The two cross-party amendments to the trade bill agreed by the House of Lords on human rights issues seek in different but compatible ways to oblige the government, and enable Parliament, to take greater account of the issue in relation to future trade agreements.

The Collins amendment proposes a triple barrier against trade agreements with countries who abuse human rights:

    • First, Ministers would be obliged to provide an assessment of the human rights record of any overseas state before starting trade negotiations with them, so this could be examined by the relevant scrutiny committees;
    • Second, before seeking to ratify any subsequent trade deal, Ministers would have to publish a determination as to whether the state had committed serious violations of human rights, so this could be considered by MPs and Peers as part of the process for the scrutiny of new trade agreements; and
    • Third, Ministers would be required to produce an annual report on their new trading partner’s ongoing compliance with international human rights laws, and determine whether the UK’s trade agreement should continue if serious violations had occurred.

The amendment’s definition of serious human rights violations encompasses genocide, torture, forced sterilisation, mass detention and forced labour, all informed by the horrific reports and first-hand accounts we have seen from Xinjiang, part of a growing body of evidence that points to a prima facie case of crimes against humanity, and which may form the basis of a charge of genocide within the meaning of the 1948 Convention.

However, the Collins amendment also covers a much wider range of serious abuses of human rights defined in international law, including attacks on civilians, arbitrary arrest, unfair trials, violence against peaceful protestors, and denial of other fundamental freedoms and rights, such as we have seen in Hong Kong and many other countries in recent years.

The Alton amendment focuses more narrowly on the crime of genocide, and seeks to demand that the government should revoke any future trade agreements with countries which have been found legally responsible for committing such a crime. We would also be happy to support widening the scope of this amendment to also include crimes against humanity, as defined by the Rome Statute.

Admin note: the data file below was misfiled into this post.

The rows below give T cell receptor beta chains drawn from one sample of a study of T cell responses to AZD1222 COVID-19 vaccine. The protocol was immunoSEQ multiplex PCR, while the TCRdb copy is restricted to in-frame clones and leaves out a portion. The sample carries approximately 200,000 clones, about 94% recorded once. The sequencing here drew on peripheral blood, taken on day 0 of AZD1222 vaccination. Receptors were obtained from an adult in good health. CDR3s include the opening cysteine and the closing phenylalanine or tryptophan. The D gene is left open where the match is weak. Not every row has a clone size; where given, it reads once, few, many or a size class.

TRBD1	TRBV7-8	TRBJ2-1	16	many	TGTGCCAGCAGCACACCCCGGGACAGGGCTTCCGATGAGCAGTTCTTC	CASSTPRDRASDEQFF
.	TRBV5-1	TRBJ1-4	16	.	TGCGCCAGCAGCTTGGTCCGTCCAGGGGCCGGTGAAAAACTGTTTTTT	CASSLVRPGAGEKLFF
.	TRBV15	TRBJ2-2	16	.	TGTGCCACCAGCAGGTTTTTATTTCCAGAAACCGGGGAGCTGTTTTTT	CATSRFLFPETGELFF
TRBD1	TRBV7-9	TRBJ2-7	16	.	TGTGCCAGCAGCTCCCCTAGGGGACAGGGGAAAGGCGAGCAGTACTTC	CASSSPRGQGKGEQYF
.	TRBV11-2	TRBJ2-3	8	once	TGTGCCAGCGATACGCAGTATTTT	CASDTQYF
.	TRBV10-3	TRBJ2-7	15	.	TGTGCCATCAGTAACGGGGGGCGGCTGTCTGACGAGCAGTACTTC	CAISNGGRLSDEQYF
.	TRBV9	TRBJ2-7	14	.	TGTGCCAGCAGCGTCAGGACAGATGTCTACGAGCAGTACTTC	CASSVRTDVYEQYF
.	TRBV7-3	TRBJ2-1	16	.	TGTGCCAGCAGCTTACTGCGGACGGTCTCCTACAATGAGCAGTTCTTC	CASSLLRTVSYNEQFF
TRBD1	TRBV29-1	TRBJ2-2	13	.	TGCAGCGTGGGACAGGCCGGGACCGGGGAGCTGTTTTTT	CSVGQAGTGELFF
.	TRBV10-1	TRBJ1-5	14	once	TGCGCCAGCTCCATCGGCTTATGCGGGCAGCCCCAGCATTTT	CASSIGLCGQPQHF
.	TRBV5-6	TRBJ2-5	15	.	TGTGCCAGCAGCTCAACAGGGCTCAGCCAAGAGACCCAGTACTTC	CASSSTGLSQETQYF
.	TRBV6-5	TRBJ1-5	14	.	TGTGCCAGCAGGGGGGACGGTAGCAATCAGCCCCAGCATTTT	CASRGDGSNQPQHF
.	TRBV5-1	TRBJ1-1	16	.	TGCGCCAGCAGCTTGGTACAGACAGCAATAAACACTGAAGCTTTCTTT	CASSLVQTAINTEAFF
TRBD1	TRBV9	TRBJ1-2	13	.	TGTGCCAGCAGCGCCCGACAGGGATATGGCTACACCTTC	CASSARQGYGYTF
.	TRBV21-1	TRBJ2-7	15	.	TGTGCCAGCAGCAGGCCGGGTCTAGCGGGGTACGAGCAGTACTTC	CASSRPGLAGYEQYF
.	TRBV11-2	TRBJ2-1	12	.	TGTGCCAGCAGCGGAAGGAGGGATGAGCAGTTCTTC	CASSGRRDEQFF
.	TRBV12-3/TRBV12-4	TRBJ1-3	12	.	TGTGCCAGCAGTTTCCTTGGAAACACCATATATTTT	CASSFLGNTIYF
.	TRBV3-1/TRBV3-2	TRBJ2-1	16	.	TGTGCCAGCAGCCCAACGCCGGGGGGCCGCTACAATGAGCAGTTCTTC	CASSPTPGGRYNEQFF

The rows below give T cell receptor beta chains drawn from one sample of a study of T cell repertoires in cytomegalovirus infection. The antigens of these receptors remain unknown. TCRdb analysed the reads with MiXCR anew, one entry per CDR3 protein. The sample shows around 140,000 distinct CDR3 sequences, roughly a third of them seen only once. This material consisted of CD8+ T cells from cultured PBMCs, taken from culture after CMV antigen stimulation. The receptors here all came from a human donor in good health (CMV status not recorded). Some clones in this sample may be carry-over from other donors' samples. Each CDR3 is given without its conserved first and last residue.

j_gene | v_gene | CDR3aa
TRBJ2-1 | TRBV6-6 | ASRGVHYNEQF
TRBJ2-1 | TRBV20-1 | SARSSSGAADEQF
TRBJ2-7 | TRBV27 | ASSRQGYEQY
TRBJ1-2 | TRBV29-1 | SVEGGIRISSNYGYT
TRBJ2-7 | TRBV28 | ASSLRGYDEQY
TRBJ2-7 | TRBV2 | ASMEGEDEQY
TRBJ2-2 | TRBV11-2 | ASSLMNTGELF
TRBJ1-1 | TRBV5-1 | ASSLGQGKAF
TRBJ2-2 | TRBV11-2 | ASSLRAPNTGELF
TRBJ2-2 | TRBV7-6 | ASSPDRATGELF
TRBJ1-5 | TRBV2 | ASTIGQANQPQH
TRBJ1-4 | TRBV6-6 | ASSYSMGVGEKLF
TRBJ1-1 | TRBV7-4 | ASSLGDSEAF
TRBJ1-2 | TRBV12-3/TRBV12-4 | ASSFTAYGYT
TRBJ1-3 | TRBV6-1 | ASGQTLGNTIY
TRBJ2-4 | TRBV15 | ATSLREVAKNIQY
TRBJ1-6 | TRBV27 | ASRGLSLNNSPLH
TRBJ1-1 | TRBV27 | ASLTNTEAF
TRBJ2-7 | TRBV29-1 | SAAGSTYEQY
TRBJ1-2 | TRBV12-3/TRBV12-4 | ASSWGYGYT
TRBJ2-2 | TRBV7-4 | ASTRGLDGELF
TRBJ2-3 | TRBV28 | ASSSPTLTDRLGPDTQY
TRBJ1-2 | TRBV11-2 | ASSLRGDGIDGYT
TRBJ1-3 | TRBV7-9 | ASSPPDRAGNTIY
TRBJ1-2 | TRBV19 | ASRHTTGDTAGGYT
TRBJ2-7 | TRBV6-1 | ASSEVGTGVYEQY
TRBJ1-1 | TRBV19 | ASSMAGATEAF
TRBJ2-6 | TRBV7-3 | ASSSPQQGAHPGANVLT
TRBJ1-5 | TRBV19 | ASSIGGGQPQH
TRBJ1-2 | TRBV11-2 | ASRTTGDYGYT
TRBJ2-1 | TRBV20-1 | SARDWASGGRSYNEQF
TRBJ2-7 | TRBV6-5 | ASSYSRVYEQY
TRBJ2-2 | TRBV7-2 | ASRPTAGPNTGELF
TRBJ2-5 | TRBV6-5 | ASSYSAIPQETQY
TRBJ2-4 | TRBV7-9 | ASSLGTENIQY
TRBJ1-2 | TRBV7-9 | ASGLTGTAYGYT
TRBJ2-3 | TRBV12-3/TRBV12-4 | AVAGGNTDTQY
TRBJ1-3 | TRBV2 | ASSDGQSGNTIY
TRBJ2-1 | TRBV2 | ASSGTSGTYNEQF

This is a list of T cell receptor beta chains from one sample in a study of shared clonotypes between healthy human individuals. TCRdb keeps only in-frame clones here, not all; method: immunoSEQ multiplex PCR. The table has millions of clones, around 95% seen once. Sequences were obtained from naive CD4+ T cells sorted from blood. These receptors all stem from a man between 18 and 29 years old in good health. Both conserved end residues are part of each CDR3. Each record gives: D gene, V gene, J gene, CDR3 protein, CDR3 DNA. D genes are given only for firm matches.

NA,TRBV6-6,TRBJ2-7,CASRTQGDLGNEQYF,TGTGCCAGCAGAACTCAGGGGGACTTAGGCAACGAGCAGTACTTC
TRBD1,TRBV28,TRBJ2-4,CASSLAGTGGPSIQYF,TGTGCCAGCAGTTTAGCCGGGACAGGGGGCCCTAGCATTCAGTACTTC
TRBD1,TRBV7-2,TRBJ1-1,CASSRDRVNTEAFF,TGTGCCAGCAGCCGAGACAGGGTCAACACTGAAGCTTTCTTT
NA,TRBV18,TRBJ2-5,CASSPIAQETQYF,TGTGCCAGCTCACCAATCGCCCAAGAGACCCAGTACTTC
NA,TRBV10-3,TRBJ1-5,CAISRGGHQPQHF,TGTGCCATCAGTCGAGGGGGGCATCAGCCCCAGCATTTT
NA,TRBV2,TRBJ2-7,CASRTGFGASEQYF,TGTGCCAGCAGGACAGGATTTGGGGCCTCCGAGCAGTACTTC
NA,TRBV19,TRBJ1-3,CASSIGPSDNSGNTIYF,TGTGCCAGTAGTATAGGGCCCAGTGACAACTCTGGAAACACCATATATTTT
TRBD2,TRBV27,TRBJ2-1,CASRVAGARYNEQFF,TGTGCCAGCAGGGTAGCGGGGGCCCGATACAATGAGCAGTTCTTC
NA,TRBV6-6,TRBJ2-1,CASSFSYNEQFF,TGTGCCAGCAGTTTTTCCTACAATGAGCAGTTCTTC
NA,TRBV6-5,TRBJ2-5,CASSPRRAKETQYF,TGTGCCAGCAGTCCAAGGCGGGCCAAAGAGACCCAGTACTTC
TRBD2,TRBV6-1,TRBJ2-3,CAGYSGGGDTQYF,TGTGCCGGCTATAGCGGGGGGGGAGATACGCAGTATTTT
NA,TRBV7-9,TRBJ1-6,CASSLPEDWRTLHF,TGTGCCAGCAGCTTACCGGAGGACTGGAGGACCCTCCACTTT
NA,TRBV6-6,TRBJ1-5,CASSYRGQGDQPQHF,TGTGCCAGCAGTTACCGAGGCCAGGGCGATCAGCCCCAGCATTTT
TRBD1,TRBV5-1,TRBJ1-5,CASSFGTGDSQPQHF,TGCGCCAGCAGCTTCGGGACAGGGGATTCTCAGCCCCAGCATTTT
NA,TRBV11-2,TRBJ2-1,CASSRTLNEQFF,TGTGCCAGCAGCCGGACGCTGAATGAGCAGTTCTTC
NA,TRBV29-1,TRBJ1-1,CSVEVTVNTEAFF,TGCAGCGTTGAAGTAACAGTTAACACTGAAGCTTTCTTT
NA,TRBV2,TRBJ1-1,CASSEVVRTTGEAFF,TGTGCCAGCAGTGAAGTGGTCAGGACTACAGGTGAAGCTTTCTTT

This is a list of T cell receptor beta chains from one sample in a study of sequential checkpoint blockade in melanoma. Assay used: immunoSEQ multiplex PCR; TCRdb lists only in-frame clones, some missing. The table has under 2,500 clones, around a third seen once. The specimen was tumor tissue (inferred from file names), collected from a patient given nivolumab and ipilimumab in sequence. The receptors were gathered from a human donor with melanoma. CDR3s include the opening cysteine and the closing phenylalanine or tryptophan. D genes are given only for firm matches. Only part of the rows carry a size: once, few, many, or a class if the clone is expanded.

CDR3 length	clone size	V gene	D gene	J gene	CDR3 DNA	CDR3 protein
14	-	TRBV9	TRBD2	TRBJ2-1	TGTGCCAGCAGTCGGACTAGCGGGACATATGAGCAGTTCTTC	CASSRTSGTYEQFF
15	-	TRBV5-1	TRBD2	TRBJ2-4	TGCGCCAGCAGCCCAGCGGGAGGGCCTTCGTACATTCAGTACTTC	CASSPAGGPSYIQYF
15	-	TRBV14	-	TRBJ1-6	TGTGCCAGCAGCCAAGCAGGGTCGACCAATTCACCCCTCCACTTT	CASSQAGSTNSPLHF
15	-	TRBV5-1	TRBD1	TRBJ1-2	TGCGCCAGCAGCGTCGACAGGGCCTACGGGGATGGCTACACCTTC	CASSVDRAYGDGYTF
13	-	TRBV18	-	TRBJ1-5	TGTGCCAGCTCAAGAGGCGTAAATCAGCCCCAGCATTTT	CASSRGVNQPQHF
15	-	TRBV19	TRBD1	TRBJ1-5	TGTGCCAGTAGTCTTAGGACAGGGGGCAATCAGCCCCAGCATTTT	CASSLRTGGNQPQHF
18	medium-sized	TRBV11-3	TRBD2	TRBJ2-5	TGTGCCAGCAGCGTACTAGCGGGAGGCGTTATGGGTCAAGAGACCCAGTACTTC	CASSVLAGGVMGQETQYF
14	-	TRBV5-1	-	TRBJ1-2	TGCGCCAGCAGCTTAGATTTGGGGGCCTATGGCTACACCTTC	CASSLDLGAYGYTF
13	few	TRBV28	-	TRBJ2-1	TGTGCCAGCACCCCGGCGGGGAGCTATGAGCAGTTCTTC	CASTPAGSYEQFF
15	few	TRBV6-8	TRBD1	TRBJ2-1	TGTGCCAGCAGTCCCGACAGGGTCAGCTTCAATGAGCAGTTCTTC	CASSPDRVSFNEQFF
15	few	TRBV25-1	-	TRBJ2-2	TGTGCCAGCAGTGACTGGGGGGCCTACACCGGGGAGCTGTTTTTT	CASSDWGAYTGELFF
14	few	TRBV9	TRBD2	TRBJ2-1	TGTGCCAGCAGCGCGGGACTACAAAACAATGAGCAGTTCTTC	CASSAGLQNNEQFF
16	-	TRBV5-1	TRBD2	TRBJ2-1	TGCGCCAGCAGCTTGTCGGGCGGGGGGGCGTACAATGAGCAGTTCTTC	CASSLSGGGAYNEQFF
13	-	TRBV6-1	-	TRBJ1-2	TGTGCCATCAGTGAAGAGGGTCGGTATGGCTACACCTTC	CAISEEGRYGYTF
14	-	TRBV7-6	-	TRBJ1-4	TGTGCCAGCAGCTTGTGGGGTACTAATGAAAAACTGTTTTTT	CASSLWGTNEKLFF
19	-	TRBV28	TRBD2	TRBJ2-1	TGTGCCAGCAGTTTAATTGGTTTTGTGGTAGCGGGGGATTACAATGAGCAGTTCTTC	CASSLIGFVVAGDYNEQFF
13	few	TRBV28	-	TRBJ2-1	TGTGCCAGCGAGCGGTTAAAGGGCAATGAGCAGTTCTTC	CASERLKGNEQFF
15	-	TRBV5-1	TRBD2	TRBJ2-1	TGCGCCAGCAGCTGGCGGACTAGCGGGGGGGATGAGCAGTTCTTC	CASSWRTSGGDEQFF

For these proposed amendments to have the maximum impact, it is vital that the role of Parliament in analysing, debating and approving proposed trade agreements is strengthened and that is why we would urge Members on all sides to support as well the Purvis and Lansley amendments relating to parliamentary scrutiny of trade agreements.

Future risks

Put together, these four amendments make a powerful combination, striking the right balance between the powers of the Executive and the rights of Parliament, covering the full spectrum of the most serious human rights abuses, and removing the risk that post-Brexit trade agreements can be negotiated, signed, ratified and implemented on an ongoing basis, all with insufficient regard for the human rights record of the trading partner.

As seen from the evidence of recent continuity agreements, that is unfortunately no abstract risk, and based on the Department for International Trade’s stated priorities for negotiations over the next two years, it is a risk which may also arise, for example, in relation to:

      • The proposed formal trade agreement with Brazil, whose current government stands accused of serious human rights abuses against the Amazon indigenous peoples;
      • The proposed deepening of the continuity trade agreements now in place with Turkey and Mexico, given the poor recent human rights records of both countries; and
      • The proposed formal free trade agreement with the members of the Gulf Cooperation Council, comprising the UAE, Saudi Arabia, Qatar, Kuwait, Oman and Bahrain.

Of course, no-one would want to prevent the government pursuing these trade agreements, with all the economic benefits they may offer, but we hope colleagues will agree that the current approach is equally unacceptable, where there is no obligation on the government even to consider the human rights records of potential trade partners when doing deals with them.

In addition, the government’s proposal to seek accession to the Comprehensive Progressive Trans-Pacific Partnership (CPTPP) raises a vital question over whether we would be granted the same power of veto that existing members enjoy over proposed new members, given President Xi’s now repeated assertions of China’s desire to join the bloc, or indeed whether we would still seek to join the CPTPP if China’s own accession was proceeding in parallel.

Conclusion

It is essential that, as we begin to implement our own independent trading policy, we ensure that our collective concerns about human rights are reflected in how we conduct trade negotiations around the world, and that Parliament can play its proper role in scrutinising potential trade agreements with those human rights concerns in mind.

We have an opportunity on Tuesday to send a clear message: that as a country our trade policy must be underpinned by our fundamental values, that parliament must play a role in ensuring human rights concerns are addressed, and that – when the most serious violations of human rights occur – we will not turn away.

We would urge all colleagues to vote with their consciences on these matters tomorrow.

Yours faithfully,

Lisa Nandy
Shadow Secretary of State for Foreign, Commonwealth and Development Affairs

Emily Thornberry
Shadow Secretary of State for International Trade